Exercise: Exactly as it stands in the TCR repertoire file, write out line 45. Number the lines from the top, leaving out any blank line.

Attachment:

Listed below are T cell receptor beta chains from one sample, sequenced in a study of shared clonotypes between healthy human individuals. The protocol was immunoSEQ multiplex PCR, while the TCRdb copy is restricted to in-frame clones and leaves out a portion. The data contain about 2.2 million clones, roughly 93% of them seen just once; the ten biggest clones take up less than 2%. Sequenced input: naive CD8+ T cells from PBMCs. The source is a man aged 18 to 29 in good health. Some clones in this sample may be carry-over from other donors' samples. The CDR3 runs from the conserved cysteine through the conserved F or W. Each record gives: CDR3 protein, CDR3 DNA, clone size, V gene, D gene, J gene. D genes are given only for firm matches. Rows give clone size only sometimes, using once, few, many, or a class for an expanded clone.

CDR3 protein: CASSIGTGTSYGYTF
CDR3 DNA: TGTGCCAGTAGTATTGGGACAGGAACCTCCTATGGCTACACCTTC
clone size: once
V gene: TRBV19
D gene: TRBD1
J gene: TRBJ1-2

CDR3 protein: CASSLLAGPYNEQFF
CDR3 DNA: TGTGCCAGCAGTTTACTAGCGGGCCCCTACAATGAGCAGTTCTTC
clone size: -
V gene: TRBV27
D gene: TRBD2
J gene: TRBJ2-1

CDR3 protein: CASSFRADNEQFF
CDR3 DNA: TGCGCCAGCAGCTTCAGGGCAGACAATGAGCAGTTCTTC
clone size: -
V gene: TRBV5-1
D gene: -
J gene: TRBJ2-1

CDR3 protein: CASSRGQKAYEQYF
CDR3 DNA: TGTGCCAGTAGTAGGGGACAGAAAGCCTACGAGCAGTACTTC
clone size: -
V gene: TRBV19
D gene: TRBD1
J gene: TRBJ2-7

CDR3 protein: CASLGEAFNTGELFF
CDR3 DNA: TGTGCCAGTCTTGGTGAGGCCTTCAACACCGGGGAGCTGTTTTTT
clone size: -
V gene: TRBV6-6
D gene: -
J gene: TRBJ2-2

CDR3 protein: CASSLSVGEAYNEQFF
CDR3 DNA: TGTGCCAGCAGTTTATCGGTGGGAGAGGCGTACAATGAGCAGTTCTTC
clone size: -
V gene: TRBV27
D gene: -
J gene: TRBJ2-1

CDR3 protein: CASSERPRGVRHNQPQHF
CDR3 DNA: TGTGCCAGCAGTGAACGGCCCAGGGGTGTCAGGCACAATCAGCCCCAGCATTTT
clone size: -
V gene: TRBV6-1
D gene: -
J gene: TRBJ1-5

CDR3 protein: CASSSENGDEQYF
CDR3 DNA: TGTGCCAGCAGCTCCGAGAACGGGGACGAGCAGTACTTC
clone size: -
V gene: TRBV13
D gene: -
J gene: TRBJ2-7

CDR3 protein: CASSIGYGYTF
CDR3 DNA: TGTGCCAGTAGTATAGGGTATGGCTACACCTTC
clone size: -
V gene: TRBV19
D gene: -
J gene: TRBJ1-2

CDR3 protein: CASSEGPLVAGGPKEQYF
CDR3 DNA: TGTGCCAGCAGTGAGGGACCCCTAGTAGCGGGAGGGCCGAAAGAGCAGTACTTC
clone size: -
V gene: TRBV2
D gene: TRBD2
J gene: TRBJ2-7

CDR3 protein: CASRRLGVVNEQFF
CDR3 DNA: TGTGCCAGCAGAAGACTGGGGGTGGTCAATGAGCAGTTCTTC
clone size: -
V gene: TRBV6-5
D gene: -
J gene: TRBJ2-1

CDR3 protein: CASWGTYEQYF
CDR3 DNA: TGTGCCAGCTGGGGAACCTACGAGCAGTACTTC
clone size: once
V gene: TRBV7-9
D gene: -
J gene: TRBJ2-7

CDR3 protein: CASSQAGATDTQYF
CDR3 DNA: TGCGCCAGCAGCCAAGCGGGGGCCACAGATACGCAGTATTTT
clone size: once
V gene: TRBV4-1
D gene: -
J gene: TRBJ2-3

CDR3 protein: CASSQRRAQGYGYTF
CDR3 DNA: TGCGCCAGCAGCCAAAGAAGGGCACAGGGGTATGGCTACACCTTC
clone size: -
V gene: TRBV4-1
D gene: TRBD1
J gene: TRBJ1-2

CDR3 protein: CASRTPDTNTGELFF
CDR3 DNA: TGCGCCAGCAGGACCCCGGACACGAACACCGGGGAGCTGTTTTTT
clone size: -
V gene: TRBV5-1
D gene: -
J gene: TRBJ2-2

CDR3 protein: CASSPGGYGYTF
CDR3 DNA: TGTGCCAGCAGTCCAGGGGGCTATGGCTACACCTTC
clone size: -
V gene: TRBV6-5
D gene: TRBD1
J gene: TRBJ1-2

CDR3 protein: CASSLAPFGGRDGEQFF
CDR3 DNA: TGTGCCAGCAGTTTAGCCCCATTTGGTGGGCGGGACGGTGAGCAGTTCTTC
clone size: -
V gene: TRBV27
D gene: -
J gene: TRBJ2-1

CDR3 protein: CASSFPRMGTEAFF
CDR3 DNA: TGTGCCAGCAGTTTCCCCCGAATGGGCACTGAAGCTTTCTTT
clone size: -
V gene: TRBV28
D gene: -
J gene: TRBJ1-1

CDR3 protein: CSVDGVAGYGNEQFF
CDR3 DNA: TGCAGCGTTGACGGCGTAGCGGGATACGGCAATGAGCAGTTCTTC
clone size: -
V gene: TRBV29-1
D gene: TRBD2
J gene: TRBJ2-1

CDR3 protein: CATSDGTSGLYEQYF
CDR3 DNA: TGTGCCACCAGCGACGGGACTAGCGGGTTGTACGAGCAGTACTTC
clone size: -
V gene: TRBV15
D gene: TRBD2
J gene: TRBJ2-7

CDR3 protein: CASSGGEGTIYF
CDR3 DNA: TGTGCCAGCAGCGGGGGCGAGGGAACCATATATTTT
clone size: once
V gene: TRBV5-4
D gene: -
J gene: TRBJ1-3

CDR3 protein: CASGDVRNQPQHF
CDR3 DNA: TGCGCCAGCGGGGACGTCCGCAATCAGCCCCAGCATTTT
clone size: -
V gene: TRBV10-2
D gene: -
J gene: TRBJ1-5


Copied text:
CDR3 DNA: TGTGCCAGCAGCTCCGAGAACGGGGACGAGCAGTACTTC